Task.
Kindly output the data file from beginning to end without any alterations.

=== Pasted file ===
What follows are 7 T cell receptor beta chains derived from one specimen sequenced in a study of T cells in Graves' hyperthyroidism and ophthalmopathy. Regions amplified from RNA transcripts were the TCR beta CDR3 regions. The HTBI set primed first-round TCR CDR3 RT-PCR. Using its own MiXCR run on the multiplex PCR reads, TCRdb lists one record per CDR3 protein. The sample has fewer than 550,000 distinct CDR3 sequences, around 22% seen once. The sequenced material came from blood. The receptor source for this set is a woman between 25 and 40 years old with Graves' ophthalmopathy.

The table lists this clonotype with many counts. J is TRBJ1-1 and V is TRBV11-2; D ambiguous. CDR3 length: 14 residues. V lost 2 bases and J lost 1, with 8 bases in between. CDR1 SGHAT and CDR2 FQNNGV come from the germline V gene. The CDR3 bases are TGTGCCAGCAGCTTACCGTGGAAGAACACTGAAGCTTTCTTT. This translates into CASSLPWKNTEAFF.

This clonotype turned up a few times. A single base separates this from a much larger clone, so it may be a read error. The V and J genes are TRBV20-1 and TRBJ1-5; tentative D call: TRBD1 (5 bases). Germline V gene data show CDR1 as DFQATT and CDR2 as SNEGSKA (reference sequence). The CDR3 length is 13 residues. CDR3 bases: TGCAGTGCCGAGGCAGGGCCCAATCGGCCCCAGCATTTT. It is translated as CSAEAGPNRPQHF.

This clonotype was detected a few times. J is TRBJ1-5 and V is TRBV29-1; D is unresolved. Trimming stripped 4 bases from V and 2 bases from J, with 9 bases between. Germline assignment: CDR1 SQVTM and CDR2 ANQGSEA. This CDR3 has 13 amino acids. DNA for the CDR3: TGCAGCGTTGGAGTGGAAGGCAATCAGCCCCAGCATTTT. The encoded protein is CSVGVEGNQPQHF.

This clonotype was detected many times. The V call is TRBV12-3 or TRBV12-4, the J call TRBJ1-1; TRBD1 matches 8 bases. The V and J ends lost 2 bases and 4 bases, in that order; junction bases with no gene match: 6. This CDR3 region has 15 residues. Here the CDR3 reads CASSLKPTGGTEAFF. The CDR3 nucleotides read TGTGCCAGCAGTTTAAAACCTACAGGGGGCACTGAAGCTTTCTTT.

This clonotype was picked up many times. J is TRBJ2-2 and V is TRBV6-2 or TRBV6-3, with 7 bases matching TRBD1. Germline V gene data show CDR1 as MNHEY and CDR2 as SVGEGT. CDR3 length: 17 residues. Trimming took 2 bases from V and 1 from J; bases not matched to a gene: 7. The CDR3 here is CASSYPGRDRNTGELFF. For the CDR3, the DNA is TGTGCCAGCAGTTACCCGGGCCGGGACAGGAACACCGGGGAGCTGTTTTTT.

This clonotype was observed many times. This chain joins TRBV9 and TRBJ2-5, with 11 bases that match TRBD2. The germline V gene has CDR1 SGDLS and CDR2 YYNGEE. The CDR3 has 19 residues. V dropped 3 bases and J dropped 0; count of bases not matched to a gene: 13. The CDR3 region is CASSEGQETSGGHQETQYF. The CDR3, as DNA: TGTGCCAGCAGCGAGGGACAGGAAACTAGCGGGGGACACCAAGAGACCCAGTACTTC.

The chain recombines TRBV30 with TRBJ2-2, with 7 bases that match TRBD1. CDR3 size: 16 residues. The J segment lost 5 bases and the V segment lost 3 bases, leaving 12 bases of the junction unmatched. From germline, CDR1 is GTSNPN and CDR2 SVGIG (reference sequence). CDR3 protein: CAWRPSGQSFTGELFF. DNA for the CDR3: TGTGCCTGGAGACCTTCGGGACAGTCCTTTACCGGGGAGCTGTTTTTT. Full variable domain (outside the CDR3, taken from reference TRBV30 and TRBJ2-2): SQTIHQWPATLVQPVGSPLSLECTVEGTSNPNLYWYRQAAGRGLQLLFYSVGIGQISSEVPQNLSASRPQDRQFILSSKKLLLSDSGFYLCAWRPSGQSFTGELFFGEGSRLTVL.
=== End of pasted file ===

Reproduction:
What follows are 7 T cell receptor beta chains derived from one specimen sequenced in a study of T cells in Graves' hyperthyroidism and ophthalmopathy. Regions amplified from RNA transcripts were the TCR beta CDR3 regions. The HTBI set primed first-round TCR CDR3 RT-PCR. Using its own MiXCR run on the multiplex PCR reads, TCRdb lists one record per CDR3 protein. The sample has fewer than 550,000 distinct CDR3 sequences, around 22% seen once. The sequenced material came from blood. The receptor source for this set is a woman between 25 and 40 years old with Graves' ophthalmopathy.

The table lists this clonotype with many counts. J is TRBJ1-1 and V is TRBV11-2; D ambiguous. CDR3 length: 14 residues. V lost 2 bases and J lost 1, with 8 bases in between. CDR1 SGHAT and CDR2 FQNNGV come from the germline V gene. The CDR3 bases are TGTGCCAGCAGCTTACCGTGGAAGAACACTGAAGCTTTCTTT. This translates into CASSLPWKNTEAFF.

This clonotype turned up a few times. A single base separates this from a much larger clone, so it may be a read error. The V and J genes are TRBV20-1 and TRBJ1-5; tentative D call: TRBD1 (5 bases). Germline V gene data show CDR1 as DFQATT and CDR2 as SNEGSKA (reference sequence). The CDR3 length is 13 residues. CDR3 bases: TGCAGTGCCGAGGCAGGGCCCAATCGGCCCCAGCATTTT. It is translated as CSAEAGPNRPQHF.

This clonotype was detected a few times. J is TRBJ1-5 and V is TRBV29-1; D is unresolved. Trimming stripped 4 bases from V and 2 bases from J, with 9 bases between. Germline assignment: CDR1 SQVTM and CDR2 ANQGSEA. This CDR3 has 13 amino acids. DNA for the CDR3: TGCAGCGTTGGAGTGGAAGGCAATCAGCCCCAGCATTTT. The encoded protein is CSVGVEGNQPQHF.

This clonotype was detected many times. The V call is TRBV12-3 or TRBV12-4, the J call TRBJ1-1; TRBD1 matches 8 bases. The V and J ends lost 2 bases and 4 bases, in that order; junction bases with no gene match: 6. This CDR3 region has 15 residues. Here the CDR3 reads CASSLKPTGGTEAFF. The CDR3 nucleotides read TGTGCCAGCAGTTTAAAACCTACAGGGGGCACTGAAGCTTTCTTT.

This clonotype was picked up many times. J is TRBJ2-2 and V is TRBV6-2 or TRBV6-3, with 7 bases matching TRBD1. Germline V gene data show CDR1 as MNHEY and CDR2 as SVGEGT. CDR3 length: 17 residues. Trimming took 2 bases from V and 1 from J; bases not matched to a gene: 7. The CDR3 here is CASSYPGRDRNTGELFF. For the CDR3, the DNA is TGTGCCAGCAGTTACCCGGGCCGGGACAGGAACACCGGGGAGCTGTTTTTT.

This clonotype was observed many times. This chain joins TRBV9 and TRBJ2-5, with 11 bases that match TRBD2. The germline V gene has CDR1 SGDLS and CDR2 YYNGEE. The CDR3 has 19 residues. V dropped 3 bases and J dropped 0; count of bases not matched to a gene: 13. The CDR3 region is CASSEGQETSGGHQETQYF. The CDR3, as DNA: TGTGCCAGCAGCGAGGGACAGGAAACTAGCGGGGGACACCAAGAGACCCAGTACTTC.

The chain recombines TRBV30 with TRBJ2-2, with 7 bases that match TRBD1. CDR3 size: 16 residues. The J segment lost 5 bases and the V segment lost 3 bases, leaving 12 bases of the junction unmatched. From germline, CDR1 is GTSNPN and CDR2 SVGIG (reference sequence). CDR3 protein: CAWRPSGQSFTGELFF. DNA for the CDR3: TGTGCCTGGAGACCTTCGGGACAGTCCTTTACCGGGGAGCTGTTTTTT. Full variable domain (outside the CDR3, taken from reference TRBV30 and TRBJ2-2): SQTIHQWPATLVQPVGSPLSLECTVEGTSNPNLYWYRQAAGRGLQLLFYSVGIGQISSEVPQNLSASRPQDRQFILSSKKLLLSDSGFYLCAWRPSGQSFTGELFFGEGSRLTVL.